As the urbanization of emerging Asian countries continues to reach new heights in the 21st century, the demand for finite materials also skyrockets. Everything from precious metals used in electronics to simple building materials such as wood and concrete are needed – and disposed of – at an alarming rate. Increased sanctions and better awareness are necessary so that proper disposal of e-waste and the toxins within these products can be achieved. A new push for urban mining – the process of reclaiming compounds and elements from products, buildings and waste – is spreading fast around the world.

Electronic Recyclers International recycling belt

With mineral prices at an all-time high, now is a better time than ever to get mining. China’s demand for copper will grow 8 to 10% just this year alone. India, a country with one-third of its residents living in urban areas, continues its rapid industrialized growth at an unprecedented pace. In Japan, urban mining is booming following China’s decision to limit exports of rare earth minerals. Yet, if we are not careful, waste streams from these and other nations can have potentially devastating worldwide results.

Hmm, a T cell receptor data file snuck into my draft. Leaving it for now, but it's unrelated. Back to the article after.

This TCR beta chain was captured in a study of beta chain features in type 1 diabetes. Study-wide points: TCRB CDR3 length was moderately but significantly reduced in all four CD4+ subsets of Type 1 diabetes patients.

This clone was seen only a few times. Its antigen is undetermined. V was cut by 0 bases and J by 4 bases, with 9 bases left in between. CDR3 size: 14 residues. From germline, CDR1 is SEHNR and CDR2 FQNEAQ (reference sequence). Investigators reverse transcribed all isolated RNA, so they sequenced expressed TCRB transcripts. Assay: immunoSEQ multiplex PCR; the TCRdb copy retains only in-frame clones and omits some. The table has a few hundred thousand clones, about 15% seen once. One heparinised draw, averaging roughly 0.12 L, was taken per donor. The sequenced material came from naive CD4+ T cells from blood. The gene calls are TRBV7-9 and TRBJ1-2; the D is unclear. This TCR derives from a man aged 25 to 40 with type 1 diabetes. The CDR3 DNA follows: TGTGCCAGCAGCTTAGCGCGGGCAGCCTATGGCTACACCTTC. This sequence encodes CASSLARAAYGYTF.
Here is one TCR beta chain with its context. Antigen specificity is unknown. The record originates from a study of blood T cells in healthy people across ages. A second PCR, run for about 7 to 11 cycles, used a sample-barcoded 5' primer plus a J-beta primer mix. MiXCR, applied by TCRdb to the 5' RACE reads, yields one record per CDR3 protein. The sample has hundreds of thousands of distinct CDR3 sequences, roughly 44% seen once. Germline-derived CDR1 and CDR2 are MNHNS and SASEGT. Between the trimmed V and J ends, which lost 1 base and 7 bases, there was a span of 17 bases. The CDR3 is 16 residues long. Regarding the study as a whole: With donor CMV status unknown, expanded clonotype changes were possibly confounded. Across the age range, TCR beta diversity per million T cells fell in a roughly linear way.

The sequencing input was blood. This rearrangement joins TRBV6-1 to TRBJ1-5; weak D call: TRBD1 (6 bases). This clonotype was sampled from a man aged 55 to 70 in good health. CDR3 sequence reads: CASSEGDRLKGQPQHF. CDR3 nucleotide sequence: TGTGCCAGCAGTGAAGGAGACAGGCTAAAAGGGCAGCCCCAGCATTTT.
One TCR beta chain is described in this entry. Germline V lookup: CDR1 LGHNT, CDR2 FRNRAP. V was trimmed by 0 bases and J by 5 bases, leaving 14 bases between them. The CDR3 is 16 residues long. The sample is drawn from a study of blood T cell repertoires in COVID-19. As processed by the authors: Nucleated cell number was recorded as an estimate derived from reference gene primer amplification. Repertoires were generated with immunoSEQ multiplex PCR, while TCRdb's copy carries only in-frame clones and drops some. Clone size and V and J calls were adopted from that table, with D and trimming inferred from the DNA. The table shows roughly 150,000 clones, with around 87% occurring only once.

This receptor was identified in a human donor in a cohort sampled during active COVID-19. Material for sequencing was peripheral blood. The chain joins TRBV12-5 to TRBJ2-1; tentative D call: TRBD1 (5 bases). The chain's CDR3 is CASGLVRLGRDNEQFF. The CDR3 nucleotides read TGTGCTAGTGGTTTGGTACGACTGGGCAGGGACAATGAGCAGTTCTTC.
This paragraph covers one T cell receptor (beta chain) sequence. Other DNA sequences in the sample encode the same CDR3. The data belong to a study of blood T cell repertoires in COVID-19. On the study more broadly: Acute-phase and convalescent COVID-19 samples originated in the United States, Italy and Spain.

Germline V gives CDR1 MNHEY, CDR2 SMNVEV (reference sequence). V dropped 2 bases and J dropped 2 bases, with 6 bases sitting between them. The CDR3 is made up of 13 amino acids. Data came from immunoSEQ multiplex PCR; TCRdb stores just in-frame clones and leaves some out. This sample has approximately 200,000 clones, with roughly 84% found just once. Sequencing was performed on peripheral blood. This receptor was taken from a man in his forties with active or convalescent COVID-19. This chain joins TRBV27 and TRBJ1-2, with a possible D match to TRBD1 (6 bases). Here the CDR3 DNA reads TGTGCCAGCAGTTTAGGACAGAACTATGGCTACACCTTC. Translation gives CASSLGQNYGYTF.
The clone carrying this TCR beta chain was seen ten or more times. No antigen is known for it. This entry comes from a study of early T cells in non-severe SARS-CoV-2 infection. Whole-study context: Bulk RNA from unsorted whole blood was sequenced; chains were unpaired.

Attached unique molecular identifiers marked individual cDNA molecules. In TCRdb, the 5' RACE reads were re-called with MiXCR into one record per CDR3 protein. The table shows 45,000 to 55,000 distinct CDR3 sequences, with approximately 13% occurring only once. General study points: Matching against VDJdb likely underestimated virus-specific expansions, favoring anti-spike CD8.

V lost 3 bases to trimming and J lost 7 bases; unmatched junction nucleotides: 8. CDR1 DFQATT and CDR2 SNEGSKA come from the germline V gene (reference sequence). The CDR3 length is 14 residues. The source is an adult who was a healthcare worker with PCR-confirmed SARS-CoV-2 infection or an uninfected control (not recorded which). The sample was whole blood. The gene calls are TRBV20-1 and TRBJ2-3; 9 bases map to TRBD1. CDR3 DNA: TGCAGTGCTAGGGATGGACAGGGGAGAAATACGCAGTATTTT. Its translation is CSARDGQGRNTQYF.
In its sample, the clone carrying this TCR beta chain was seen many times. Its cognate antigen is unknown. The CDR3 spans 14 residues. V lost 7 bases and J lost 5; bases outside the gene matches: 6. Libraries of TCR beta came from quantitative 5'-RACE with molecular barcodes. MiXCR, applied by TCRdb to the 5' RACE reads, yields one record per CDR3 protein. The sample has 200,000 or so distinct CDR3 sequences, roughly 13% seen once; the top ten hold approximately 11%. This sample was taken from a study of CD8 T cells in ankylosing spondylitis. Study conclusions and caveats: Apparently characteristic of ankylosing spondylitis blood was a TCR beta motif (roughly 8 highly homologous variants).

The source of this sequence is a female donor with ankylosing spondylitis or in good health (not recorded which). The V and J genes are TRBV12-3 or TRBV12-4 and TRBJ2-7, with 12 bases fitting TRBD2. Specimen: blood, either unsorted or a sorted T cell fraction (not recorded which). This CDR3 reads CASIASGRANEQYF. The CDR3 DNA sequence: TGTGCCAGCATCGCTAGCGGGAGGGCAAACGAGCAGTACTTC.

As a result of careless tossing of electronics in the US, toxic trading has become a rampant issue throughout Asia. Potentially toxic e-waste from the United States is often plucked from landfills and discreetly shipped overseas, ending up in Chinese fields and streams or Indian recycling yards. These unconscionable actions must be stopped, and that is where the Basel Action Network (BAN) comes in. BAN is the world’s foremost international toxic trade policy advocacy group, and its experience in researching and investigating toxic trade is second to none. In particular, BAN’s E-Waste Stewardship Project aims to change the tide of toxic trade in developing Asian nations and beyond. The program works to ensure that exported hazardous electronic waste is exposed and eliminated by BAN, and replaced with producer responsibility and green design programs and legislation. Electronic Recyclers International (ERI) stands by BAN’s mission to end toxic trade, and the company is in the certification process to become an e-Steward, extending the company’s commitment to ending worldwide toxic trade. We have the technology at ERI to recycle electronics responsibly, efficiently and effectively. We have the opportunity to set an example for others to follow. We cannot wait for laws to be enacted to make appropriate changes in e-waste disposal. Companies like ERI must step up to the plate and act now. Urban mining is not only a rising trend in e-waste, it is also a necessity for healthy prosperity in the future. Already, South Korea’s LS-Nikko, one of the largest copper smelters in the world, has invested in ERI’s urban mining program. In turn, LS-Nikko gets enormous amounts of copper harvested from ERI’s recycling facilities. Likewise, the world’s leading aluminum producer, Alcoa, recently invested in ERI, enhancing the role aluminum plays in making electronics more sustainable. Alcoa recently became an enterprise member of the e-Stewards Certification Program. As we look to the future of leading nations in Asia, we must exercise environmental caution in our commitment to growth around the globe. Only then can we realize a resource efficient global market that ends the waste pile-up. By John Shegerian